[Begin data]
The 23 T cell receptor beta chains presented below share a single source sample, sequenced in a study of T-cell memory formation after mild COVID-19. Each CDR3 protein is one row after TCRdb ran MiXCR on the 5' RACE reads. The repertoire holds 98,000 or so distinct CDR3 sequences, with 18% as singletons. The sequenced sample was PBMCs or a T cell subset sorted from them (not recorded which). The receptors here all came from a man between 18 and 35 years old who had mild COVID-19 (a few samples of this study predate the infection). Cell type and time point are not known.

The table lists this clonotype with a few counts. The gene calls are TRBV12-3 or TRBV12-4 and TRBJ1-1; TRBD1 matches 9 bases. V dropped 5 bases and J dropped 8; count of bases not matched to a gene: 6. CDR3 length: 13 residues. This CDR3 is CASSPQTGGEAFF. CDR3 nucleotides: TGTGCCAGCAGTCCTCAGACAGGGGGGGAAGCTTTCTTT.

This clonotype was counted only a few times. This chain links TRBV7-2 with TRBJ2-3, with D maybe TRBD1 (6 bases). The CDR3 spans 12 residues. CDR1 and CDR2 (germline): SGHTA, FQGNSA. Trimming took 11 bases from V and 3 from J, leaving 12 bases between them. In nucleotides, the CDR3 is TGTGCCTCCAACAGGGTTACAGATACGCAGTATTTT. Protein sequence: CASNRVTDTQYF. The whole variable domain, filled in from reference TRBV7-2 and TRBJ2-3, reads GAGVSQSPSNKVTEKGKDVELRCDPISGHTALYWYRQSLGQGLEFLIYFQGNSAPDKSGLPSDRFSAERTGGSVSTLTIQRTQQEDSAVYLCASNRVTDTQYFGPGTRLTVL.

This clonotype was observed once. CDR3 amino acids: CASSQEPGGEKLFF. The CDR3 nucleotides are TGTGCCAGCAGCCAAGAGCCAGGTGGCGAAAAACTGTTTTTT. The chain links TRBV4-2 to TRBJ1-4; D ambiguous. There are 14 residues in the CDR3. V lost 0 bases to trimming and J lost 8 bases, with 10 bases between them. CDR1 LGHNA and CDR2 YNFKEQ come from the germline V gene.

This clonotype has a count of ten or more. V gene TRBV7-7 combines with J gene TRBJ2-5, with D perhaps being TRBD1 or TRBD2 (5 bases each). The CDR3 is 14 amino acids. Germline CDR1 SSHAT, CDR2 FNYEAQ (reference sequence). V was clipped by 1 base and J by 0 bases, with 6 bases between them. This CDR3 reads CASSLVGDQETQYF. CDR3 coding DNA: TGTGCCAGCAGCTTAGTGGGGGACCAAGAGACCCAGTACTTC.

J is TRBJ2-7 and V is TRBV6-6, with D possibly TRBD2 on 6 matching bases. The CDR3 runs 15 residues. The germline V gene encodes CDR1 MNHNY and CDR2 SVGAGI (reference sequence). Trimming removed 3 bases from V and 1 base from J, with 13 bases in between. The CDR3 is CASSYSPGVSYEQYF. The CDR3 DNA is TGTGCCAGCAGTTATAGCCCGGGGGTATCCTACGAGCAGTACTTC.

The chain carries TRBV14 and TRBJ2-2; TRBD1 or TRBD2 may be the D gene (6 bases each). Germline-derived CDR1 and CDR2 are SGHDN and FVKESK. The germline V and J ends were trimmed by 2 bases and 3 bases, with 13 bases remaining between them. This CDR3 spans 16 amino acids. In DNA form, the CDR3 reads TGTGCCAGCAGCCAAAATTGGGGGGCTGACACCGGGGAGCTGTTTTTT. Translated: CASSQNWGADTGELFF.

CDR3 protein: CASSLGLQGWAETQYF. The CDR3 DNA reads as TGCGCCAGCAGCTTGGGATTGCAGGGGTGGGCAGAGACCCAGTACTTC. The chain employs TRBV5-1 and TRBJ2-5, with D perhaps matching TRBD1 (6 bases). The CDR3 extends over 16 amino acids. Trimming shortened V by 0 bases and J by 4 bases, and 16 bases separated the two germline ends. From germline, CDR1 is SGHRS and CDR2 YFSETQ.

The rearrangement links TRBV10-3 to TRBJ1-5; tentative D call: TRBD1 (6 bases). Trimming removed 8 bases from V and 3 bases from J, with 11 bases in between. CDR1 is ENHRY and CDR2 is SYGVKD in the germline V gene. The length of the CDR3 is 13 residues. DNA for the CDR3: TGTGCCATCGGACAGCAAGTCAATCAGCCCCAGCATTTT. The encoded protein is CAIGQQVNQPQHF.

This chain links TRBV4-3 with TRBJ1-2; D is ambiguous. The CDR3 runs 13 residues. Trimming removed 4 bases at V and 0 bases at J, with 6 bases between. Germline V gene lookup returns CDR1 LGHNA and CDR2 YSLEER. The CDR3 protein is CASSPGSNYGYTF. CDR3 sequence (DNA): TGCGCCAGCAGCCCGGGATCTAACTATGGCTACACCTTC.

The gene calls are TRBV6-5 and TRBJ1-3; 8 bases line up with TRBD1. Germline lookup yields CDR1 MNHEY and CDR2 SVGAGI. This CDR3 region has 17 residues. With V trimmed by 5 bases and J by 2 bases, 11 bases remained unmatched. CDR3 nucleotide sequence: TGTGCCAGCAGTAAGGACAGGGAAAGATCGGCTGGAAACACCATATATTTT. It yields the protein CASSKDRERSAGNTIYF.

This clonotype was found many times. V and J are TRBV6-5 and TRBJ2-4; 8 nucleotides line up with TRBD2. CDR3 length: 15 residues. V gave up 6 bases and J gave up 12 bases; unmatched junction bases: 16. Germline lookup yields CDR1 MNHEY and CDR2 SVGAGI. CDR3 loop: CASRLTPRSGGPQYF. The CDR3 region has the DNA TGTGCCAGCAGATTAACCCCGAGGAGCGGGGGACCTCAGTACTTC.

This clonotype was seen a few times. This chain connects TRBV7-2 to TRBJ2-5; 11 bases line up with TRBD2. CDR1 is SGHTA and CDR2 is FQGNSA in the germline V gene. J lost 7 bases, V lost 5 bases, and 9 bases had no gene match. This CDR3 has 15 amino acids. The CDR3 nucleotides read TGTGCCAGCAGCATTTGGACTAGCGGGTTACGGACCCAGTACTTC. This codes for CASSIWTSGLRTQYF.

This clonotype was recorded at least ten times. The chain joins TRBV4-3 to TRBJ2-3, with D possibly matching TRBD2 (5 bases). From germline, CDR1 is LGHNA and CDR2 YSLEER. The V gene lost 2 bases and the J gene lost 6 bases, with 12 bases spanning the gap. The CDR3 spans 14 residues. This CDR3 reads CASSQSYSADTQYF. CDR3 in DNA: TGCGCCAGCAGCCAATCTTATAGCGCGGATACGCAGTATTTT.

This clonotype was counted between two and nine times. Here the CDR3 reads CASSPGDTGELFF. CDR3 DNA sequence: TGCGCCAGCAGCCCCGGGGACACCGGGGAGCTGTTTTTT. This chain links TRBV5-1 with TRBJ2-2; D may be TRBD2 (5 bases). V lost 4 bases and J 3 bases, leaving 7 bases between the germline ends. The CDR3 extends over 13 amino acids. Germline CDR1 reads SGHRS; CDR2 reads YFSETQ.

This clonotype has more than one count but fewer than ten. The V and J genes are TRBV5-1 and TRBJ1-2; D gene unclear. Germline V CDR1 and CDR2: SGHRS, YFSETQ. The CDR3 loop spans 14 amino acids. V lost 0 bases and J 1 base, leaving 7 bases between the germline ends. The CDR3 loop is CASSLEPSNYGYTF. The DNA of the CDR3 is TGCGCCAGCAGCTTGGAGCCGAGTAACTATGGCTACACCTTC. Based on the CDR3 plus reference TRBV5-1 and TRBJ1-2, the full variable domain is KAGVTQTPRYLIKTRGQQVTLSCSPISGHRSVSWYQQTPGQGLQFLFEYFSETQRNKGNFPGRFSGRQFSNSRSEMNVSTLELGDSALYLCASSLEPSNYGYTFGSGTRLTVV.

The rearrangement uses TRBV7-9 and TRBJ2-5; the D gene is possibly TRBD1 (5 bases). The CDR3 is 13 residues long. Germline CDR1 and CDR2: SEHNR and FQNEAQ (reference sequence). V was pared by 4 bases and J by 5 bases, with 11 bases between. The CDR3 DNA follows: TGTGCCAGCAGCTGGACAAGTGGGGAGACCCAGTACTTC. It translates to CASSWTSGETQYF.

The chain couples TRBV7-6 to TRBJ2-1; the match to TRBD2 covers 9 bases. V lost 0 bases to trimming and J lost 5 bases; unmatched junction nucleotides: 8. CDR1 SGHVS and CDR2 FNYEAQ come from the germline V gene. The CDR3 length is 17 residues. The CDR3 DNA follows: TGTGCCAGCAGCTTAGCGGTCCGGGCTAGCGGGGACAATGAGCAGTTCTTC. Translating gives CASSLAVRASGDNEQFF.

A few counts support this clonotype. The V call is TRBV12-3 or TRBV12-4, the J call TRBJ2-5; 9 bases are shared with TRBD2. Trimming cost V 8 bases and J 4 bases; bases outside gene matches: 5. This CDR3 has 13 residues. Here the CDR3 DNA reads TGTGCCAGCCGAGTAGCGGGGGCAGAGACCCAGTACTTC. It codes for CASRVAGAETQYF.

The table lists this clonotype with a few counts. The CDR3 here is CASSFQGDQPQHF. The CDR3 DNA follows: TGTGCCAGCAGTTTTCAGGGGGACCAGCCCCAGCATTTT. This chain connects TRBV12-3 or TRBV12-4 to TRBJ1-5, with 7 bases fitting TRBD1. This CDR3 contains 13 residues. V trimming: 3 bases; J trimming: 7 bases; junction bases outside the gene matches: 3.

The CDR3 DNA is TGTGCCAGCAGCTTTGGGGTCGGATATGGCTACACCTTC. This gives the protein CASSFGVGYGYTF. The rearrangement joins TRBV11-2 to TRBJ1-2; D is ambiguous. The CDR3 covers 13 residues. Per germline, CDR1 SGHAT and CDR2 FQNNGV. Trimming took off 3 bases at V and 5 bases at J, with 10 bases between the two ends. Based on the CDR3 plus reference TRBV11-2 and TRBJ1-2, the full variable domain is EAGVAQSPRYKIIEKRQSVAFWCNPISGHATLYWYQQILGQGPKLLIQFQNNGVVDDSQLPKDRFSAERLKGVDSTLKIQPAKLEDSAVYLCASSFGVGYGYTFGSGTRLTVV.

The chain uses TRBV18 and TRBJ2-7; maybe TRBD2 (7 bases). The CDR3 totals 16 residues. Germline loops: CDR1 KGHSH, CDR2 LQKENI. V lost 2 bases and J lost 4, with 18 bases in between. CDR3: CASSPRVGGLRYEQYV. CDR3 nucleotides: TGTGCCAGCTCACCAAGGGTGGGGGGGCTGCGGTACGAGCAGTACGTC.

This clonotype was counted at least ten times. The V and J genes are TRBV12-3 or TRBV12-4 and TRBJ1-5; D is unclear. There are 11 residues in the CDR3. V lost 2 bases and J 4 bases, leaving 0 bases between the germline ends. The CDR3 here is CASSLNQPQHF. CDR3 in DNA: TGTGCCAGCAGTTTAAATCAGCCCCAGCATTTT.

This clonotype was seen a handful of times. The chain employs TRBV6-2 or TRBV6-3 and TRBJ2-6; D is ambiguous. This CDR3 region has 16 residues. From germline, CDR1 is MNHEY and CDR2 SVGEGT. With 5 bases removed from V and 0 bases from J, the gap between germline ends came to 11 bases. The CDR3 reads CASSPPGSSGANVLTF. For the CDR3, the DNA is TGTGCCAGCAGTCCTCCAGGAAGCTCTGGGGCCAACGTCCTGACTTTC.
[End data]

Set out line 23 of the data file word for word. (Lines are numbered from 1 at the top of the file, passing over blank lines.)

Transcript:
This clonotype was counted at least ten times. The V and J genes are TRBV12-3 or TRBV12-4 and TRBJ1-5; D is unclear. There are 11 residues in the CDR3. V lost 2 bases and J 4 bases, leaving 0 bases between the germline ends. The CDR3 here is CASSLNQPQHF. CDR3 in DNA: TGTGCCAGCAGTTTAAATCAGCCCCAGCATTTT.